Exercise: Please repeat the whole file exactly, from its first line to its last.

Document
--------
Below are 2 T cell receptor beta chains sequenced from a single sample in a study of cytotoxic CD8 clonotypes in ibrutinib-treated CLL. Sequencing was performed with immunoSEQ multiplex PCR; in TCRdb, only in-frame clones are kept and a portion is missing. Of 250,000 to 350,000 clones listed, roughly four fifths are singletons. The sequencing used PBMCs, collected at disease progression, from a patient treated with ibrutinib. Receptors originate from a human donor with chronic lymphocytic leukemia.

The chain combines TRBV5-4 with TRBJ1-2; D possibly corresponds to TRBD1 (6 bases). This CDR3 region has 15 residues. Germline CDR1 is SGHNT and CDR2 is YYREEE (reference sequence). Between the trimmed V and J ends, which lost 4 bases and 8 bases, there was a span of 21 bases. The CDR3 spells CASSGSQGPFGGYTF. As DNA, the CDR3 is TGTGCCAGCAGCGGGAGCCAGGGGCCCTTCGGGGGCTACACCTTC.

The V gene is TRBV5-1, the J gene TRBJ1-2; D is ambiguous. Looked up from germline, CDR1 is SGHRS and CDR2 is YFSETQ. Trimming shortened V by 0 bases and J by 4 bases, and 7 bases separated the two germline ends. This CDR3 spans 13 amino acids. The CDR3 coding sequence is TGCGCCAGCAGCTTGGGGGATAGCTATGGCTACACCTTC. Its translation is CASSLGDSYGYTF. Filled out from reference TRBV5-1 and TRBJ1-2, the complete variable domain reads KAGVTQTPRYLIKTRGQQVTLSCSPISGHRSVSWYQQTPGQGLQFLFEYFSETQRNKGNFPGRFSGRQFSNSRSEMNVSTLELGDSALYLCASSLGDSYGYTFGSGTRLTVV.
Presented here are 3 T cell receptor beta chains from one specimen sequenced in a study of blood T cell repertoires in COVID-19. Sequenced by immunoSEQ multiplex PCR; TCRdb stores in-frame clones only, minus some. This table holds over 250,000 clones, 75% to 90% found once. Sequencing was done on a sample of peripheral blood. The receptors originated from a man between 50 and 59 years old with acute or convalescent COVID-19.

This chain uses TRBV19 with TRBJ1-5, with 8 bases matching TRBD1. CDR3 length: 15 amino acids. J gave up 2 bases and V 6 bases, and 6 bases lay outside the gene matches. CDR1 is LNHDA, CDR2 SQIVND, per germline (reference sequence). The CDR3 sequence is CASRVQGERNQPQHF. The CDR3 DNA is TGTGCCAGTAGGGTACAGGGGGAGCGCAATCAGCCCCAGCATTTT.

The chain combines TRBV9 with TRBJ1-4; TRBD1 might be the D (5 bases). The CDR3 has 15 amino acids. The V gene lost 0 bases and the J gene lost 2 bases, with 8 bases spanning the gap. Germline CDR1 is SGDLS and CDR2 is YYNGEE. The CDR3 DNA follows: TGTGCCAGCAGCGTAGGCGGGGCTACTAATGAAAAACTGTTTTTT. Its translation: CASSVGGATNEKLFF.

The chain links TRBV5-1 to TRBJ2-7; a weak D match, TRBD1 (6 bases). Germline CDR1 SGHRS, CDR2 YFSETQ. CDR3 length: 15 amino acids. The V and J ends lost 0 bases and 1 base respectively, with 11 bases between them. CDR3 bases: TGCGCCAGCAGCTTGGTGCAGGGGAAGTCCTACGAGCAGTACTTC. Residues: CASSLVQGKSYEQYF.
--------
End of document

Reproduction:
Below are 2 T cell receptor beta chains sequenced from a single sample in a study of cytotoxic CD8 clonotypes in ibrutinib-treated CLL. Sequencing was performed with immunoSEQ multiplex PCR; in TCRdb, only in-frame clones are kept and a portion is missing. Of 250,000 to 350,000 clones listed, roughly four fifths are singletons. The sequencing used PBMCs, collected at disease progression, from a patient treated with ibrutinib. Receptors originate from a human donor with chronic lymphocytic leukemia.

The chain combines TRBV5-4 with TRBJ1-2; D possibly corresponds to TRBD1 (6 bases). This CDR3 region has 15 residues. Germline CDR1 is SGHNT and CDR2 is YYREEE (reference sequence). Between the trimmed V and J ends, which lost 4 bases and 8 bases, there was a span of 21 bases. The CDR3 spells CASSGSQGPFGGYTF. As DNA, the CDR3 is TGTGCCAGCAGCGGGAGCCAGGGGCCCTTCGGGGGCTACACCTTC.

The V gene is TRBV5-1, the J gene TRBJ1-2; D is ambiguous. Looked up from germline, CDR1 is SGHRS and CDR2 is YFSETQ. Trimming shortened V by 0 bases and J by 4 bases, and 7 bases separated the two germline ends. This CDR3 spans 13 amino acids. The CDR3 coding sequence is TGCGCCAGCAGCTTGGGGGATAGCTATGGCTACACCTTC. Its translation is CASSLGDSYGYTF. Filled out from reference TRBV5-1 and TRBJ1-2, the complete variable domain reads KAGVTQTPRYLIKTRGQQVTLSCSPISGHRSVSWYQQTPGQGLQFLFEYFSETQRNKGNFPGRFSGRQFSNSRSEMNVSTLELGDSALYLCASSLGDSYGYTFGSGTRLTVV.
Presented here are 3 T cell receptor beta chains from one specimen sequenced in a study of blood T cell repertoires in COVID-19. Sequenced by immunoSEQ multiplex PCR; TCRdb stores in-frame clones only, minus some. This table holds over 250,000 clones, 75% to 90% found once. Sequencing was done on a sample of peripheral blood. The receptors originated from a man between 50 and 59 years old with acute or convalescent COVID-19.

This chain uses TRBV19 with TRBJ1-5, with 8 bases matching TRBD1. CDR3 length: 15 amino acids. J gave up 2 bases and V 6 bases, and 6 bases lay outside the gene matches. CDR1 is LNHDA, CDR2 SQIVND, per germline (reference sequence). The CDR3 sequence is CASRVQGERNQPQHF. The CDR3 DNA is TGTGCCAGTAGGGTACAGGGGGAGCGCAATCAGCCCCAGCATTTT.

The chain combines TRBV9 with TRBJ1-4; TRBD1 might be the D (5 bases). The CDR3 has 15 amino acids. The V gene lost 0 bases and the J gene lost 2 bases, with 8 bases spanning the gap. Germline CDR1 is SGDLS and CDR2 is YYNGEE. The CDR3 DNA follows: TGTGCCAGCAGCGTAGGCGGGGCTACTAATGAAAAACTGTTTTTT. Its translation: CASSVGGATNEKLFF.

The chain links TRBV5-1 to TRBJ2-7; a weak D match, TRBD1 (6 bases). Germline CDR1 SGHRS, CDR2 YFSETQ. CDR3 length: 15 amino acids. The V and J ends lost 0 bases and 1 base respectively, with 11 bases between them. CDR3 bases: TGCGCCAGCAGCTTGGTGCAGGGGAAGTCCTACGAGCAGTACTTC. Residues: CASSLVQGKSYEQYF.